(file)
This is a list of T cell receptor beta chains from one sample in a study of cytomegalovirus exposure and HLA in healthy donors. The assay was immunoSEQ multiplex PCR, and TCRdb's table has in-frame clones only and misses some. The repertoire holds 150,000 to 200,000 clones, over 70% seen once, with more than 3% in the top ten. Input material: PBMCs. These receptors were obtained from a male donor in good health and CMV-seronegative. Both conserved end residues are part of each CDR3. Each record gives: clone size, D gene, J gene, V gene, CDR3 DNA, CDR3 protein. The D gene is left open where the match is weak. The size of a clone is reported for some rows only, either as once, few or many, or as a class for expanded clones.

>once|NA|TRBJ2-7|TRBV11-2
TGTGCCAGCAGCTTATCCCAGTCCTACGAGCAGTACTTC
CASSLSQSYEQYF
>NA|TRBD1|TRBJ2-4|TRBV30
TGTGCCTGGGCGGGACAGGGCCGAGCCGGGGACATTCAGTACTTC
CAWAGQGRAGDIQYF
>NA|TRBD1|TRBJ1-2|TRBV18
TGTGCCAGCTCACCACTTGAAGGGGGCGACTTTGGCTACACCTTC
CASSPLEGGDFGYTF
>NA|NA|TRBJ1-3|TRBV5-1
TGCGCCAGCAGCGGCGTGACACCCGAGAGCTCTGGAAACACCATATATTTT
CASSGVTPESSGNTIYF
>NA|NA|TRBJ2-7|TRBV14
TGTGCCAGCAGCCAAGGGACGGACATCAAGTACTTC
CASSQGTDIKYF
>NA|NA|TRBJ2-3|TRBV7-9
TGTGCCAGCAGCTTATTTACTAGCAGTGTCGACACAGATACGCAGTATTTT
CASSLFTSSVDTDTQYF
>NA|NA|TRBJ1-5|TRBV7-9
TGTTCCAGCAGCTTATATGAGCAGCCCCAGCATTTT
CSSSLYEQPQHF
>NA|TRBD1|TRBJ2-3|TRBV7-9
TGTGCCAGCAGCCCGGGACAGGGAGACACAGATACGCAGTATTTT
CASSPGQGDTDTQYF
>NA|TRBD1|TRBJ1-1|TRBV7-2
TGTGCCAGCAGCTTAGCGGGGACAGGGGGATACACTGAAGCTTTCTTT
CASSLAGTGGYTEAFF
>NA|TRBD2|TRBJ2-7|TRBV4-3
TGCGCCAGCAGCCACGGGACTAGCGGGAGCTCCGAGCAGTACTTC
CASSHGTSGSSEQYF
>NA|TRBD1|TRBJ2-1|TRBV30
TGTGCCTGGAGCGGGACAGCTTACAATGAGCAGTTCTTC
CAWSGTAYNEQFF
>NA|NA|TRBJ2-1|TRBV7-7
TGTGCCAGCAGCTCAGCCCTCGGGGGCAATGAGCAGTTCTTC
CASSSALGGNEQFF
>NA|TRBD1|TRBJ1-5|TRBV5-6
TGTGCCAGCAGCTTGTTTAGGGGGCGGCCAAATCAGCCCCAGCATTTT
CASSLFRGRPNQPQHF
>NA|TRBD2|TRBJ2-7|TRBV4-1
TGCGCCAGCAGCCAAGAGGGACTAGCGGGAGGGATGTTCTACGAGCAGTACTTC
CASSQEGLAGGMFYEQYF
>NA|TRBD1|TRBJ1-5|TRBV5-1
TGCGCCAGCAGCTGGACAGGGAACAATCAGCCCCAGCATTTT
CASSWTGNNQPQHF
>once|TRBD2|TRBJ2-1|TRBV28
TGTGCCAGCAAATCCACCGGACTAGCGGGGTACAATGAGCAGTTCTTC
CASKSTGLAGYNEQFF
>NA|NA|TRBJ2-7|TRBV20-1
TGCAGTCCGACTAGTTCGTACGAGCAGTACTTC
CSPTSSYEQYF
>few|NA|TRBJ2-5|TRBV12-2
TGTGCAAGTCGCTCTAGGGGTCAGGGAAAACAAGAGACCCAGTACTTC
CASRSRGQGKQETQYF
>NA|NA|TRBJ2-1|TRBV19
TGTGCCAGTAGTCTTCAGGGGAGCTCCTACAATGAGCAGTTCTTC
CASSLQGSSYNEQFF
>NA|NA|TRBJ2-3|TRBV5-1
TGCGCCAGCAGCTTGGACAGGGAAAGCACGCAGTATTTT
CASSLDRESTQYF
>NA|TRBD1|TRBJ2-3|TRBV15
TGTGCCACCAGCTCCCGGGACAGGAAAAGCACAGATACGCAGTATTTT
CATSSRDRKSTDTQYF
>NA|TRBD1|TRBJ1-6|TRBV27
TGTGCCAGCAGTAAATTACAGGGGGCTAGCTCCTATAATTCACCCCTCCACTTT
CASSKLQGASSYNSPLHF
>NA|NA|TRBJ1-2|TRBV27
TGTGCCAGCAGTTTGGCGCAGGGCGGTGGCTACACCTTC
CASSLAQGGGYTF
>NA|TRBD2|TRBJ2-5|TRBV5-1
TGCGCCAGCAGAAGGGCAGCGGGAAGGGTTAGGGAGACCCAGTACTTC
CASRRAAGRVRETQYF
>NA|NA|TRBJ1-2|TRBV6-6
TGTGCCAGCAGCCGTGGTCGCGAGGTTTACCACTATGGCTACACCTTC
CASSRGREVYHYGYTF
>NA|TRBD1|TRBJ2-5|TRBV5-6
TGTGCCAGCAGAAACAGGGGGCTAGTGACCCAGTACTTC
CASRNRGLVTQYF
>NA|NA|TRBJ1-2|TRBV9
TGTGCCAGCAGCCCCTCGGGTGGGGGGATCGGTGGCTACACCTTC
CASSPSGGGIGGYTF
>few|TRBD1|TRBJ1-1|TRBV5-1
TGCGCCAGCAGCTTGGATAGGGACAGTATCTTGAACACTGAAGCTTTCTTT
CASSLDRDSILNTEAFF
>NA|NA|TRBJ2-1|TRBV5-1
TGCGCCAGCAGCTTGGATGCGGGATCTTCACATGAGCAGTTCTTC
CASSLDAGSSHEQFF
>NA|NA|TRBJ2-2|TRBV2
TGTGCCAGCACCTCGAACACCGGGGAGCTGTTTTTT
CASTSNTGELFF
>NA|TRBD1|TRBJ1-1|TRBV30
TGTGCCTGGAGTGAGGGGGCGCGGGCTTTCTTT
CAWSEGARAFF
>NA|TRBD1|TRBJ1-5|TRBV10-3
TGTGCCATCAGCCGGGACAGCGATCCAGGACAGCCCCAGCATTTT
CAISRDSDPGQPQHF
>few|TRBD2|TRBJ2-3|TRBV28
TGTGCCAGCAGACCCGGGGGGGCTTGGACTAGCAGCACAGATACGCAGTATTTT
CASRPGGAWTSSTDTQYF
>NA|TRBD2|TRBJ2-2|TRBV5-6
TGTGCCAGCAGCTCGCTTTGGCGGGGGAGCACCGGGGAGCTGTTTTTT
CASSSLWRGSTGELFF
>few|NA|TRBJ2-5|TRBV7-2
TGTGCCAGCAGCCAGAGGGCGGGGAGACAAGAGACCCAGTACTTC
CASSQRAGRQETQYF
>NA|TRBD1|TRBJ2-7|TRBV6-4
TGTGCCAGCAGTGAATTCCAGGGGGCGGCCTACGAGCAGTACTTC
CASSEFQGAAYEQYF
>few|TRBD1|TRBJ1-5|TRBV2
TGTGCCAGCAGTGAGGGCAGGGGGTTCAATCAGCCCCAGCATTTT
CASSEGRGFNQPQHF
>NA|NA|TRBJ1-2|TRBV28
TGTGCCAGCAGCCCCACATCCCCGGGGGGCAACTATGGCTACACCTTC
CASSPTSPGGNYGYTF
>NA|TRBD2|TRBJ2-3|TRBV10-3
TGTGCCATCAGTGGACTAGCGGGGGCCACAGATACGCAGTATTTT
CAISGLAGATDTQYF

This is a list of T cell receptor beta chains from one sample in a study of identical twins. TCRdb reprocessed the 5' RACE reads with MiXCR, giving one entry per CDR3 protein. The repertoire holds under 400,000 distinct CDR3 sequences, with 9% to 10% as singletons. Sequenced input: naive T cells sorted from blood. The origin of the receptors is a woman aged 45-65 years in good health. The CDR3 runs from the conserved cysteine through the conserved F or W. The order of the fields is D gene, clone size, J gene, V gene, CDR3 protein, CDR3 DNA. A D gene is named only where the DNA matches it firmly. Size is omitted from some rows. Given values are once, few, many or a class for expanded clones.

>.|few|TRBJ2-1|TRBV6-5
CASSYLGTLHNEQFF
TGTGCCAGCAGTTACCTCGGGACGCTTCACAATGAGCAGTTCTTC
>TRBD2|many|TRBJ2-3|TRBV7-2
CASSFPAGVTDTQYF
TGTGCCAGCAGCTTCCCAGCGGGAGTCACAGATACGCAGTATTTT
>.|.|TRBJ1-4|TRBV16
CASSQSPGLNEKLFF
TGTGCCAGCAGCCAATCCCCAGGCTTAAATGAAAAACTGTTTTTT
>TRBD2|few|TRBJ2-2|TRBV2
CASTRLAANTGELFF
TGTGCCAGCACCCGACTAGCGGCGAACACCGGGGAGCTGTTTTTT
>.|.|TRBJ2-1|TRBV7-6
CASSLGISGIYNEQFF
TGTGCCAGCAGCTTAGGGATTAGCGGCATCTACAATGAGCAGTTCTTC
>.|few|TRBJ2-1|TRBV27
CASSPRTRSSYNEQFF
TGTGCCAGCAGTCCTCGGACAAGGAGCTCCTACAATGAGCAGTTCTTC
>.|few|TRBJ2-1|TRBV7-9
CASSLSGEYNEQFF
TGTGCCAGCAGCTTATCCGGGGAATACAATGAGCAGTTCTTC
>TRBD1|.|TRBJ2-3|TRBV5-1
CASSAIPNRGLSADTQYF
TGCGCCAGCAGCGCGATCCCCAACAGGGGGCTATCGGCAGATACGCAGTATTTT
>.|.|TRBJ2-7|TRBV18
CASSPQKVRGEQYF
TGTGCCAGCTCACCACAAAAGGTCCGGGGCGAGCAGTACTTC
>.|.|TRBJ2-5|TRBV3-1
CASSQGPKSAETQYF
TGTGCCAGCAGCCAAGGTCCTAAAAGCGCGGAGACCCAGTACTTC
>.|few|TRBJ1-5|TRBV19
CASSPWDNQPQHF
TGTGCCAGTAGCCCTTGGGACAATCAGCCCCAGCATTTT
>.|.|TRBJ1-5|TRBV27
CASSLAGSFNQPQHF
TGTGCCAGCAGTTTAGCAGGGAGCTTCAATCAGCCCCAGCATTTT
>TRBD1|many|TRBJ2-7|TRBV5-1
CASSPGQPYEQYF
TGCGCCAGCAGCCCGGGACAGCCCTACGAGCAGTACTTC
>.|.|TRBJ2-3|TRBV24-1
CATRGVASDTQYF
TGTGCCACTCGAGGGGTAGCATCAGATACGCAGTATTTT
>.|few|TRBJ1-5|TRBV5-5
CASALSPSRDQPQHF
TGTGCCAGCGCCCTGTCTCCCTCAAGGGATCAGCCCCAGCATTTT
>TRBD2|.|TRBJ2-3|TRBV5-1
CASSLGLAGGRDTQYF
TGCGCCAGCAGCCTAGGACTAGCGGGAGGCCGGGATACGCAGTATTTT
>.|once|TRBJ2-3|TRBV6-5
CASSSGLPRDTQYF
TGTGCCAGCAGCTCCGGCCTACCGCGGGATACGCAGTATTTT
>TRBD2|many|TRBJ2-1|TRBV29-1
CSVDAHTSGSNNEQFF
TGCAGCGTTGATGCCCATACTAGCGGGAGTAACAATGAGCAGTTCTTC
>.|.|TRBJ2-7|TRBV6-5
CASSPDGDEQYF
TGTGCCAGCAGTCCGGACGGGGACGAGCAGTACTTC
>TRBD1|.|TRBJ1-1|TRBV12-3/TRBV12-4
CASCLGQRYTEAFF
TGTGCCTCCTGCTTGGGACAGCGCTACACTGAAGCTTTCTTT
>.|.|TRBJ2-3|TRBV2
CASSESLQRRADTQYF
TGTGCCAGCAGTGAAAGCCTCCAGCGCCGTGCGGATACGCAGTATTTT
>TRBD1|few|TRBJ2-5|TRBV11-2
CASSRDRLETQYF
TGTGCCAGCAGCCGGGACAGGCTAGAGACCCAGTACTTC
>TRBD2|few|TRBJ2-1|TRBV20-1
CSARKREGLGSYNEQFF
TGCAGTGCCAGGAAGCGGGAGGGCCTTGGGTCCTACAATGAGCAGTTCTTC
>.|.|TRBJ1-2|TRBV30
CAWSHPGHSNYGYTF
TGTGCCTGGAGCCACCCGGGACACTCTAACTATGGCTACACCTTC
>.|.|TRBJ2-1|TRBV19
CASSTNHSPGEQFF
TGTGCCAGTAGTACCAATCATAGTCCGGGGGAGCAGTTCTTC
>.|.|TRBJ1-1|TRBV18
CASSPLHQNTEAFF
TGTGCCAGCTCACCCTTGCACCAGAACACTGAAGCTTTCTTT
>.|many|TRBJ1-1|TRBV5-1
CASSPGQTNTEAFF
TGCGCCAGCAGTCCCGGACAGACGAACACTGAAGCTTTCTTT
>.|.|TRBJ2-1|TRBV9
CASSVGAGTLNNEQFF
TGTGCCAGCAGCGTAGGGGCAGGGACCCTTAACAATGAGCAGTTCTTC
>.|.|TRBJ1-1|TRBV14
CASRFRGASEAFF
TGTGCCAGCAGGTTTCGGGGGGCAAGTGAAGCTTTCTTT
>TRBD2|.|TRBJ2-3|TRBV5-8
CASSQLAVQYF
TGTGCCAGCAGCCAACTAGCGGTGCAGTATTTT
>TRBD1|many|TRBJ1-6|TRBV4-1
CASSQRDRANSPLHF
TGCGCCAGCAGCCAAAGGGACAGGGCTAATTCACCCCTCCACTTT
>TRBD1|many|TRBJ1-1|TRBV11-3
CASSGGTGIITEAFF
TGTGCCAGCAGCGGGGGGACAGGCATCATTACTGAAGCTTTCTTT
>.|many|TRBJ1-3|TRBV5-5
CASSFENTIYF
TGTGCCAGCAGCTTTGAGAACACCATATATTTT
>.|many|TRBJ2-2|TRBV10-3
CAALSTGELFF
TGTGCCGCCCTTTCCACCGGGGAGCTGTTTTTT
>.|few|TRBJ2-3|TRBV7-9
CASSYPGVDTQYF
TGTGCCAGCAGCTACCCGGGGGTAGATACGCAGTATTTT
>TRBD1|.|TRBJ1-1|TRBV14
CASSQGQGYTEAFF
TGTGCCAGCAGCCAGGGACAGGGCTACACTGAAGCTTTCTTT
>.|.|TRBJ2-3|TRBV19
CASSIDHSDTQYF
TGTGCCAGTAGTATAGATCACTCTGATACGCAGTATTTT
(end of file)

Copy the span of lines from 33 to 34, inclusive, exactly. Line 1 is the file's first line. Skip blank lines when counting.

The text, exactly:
TGTGCCTGGAGCGGGACAGCTTACAATGAGCAGTTCTTC
CAWSGTAYNEQFF